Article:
Welcome to Scribd, the world's digital library. Read, publish, and share books and documents. See more
Download
Standard view
Full view
of .
Look up keyword
Like this
1Activity
0 of .
Results for:
No results containing your search query
P. 1
Follow the Leader

Follow the Leader

Ratings: (0)|Views: 27|Likes:
Published by Gary Ryan Blair
Great leaders are able to enforce the trade-offs. At the same time, great leaders understand that there’s nothing rigid or passive about goals and strategy — it’s something that a company is continually getting better at — so they can create a sense of urgency and progress while adhering to a clear and very sustained direction.
Great leaders are able to enforce the trade-offs. At the same time, great leaders understand that there’s nothing rigid or passive about goals and strategy — it’s something that a company is continually getting better at — so they can create a sense of urgency and progress while adhering to a clear and very sustained direction.

More info:

Published by: Gary Ryan Blair on Jun 11, 2009
Copyright:Attribution Non-commercial

Availability:

Read on Scribd mobile: iPhone, iPad and Android.
download as PDF, TXT or read online from Scribd
See more
See less

05/11/2014

pdf

text

original

 
 
Follow the Leader
- Gary Ryan Blair -
The chief strategist of an organization has to be the leader. Alot of business thinking has stressed the notion ofempowerment, of pushing down and getting a lot of peopleinvolved. That's very important, but empowerment andinvolvement don't apply to the ultimate act of choice.To be successful, an organization must have a very strongleader who's willing to make choices and define the trade-offs.There's a striking relationship between really good strategiesand really strong leaders.The critical job for a leader is to provide the discipline and theglue that sustains the key goals and strategy over time.Another way to look at it is that the leader has to be theguardian of trade-offs. In any organization, ideas pour in everyday – from employees with suggestions, from customers askingfor things, from suppliers trying to sell things.There's all this input, and a good share of it is INCONSISTENT withthe organization's goals and strategy.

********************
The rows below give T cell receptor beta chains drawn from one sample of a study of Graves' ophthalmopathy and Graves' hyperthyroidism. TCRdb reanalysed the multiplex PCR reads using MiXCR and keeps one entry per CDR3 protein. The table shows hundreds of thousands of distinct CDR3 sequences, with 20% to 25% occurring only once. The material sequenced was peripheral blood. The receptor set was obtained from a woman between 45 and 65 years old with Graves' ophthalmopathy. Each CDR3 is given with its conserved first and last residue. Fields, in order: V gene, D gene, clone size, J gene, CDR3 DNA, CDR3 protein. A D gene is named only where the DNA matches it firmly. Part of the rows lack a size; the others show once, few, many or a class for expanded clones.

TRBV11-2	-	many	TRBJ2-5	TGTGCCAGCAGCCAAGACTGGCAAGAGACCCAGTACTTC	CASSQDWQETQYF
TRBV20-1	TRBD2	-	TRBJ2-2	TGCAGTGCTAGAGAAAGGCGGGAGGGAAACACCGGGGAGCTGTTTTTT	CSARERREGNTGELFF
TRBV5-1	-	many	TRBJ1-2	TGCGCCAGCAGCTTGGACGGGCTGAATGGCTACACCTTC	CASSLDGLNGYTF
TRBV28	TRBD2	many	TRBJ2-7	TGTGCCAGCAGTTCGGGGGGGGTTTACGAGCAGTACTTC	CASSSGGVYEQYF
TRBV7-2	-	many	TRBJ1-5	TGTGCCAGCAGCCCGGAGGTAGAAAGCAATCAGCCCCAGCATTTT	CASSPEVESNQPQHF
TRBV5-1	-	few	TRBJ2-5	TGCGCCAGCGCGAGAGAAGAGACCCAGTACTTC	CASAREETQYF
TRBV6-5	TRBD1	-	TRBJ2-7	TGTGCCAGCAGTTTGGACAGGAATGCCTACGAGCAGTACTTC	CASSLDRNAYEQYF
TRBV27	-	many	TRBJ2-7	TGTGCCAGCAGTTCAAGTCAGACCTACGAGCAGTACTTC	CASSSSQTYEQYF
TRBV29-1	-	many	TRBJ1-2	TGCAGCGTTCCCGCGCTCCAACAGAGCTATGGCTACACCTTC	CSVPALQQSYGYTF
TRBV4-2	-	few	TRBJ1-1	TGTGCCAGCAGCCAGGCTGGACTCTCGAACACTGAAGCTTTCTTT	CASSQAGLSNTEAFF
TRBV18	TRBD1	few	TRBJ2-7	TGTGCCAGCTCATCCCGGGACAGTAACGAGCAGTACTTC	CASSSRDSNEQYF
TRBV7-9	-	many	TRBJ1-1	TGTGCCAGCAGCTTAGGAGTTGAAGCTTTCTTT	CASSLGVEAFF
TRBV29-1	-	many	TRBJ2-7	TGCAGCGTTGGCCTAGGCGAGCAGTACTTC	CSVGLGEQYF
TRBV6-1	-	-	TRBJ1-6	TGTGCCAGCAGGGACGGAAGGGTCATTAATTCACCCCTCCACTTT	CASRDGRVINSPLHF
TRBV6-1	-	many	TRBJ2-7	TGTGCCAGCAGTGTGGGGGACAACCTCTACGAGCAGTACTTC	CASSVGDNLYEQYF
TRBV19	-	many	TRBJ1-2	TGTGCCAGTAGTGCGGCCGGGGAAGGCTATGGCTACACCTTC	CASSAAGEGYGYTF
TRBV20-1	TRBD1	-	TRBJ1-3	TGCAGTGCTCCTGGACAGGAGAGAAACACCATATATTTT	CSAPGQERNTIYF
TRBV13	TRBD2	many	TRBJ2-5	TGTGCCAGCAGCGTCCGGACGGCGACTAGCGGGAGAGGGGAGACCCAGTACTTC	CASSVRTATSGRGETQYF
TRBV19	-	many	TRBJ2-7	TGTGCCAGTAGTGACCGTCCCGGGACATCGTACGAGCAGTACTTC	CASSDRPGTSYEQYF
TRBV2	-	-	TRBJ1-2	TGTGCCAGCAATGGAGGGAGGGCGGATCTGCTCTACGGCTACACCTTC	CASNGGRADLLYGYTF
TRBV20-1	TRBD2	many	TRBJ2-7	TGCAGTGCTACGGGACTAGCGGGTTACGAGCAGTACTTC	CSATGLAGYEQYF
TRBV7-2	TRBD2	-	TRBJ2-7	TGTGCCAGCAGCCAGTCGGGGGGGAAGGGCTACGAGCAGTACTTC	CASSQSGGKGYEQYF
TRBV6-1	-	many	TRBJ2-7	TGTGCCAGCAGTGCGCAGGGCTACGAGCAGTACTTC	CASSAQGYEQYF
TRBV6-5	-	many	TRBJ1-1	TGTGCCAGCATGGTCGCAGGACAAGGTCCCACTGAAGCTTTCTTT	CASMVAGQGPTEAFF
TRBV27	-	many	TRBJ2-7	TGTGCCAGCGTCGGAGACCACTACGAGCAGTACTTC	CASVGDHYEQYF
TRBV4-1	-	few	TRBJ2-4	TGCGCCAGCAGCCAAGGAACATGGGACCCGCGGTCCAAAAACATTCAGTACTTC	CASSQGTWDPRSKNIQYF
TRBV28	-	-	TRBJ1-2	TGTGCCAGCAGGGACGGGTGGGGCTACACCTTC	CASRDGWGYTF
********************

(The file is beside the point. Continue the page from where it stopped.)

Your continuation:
Great leaders are able to enforce the trade-offs. At the sametime, great leaders understand that there's nothing rigid orpassive about goals and strategy -- it's something that acompany is continually getting better at -- so they can createa sense of urgency and progress while adhering to a clear andvery sustained direction.
A leader also has to be vigilant by making sure that EVERYONE understands the company's goals and strategy.
 The most fundamental purpose of strategy is to inform eachteam member of the many thousands of things that get donein an organization every day, and to make sure that thosethings are all aligned in the same basic direction.If people in the organization don't understand the company'sfocus, how the company is supposed to be different, how itcreates value compared to its rivals, then how can theypossibly make all of the myriad choices they have to make inorder to be achieving goals?
Every salesman has to know the strategy -- otherwise, he won't know whom to call on. Every engineer has to understand it, or she won't know what to build. Every person is important,

You're Reading a Free Preview

Download
scribd
/*********** DO NOT ALTER ANYTHING BELOW THIS LINE ! ************/ var s_code=s.t();if(s_code)document.write(s_code)//-->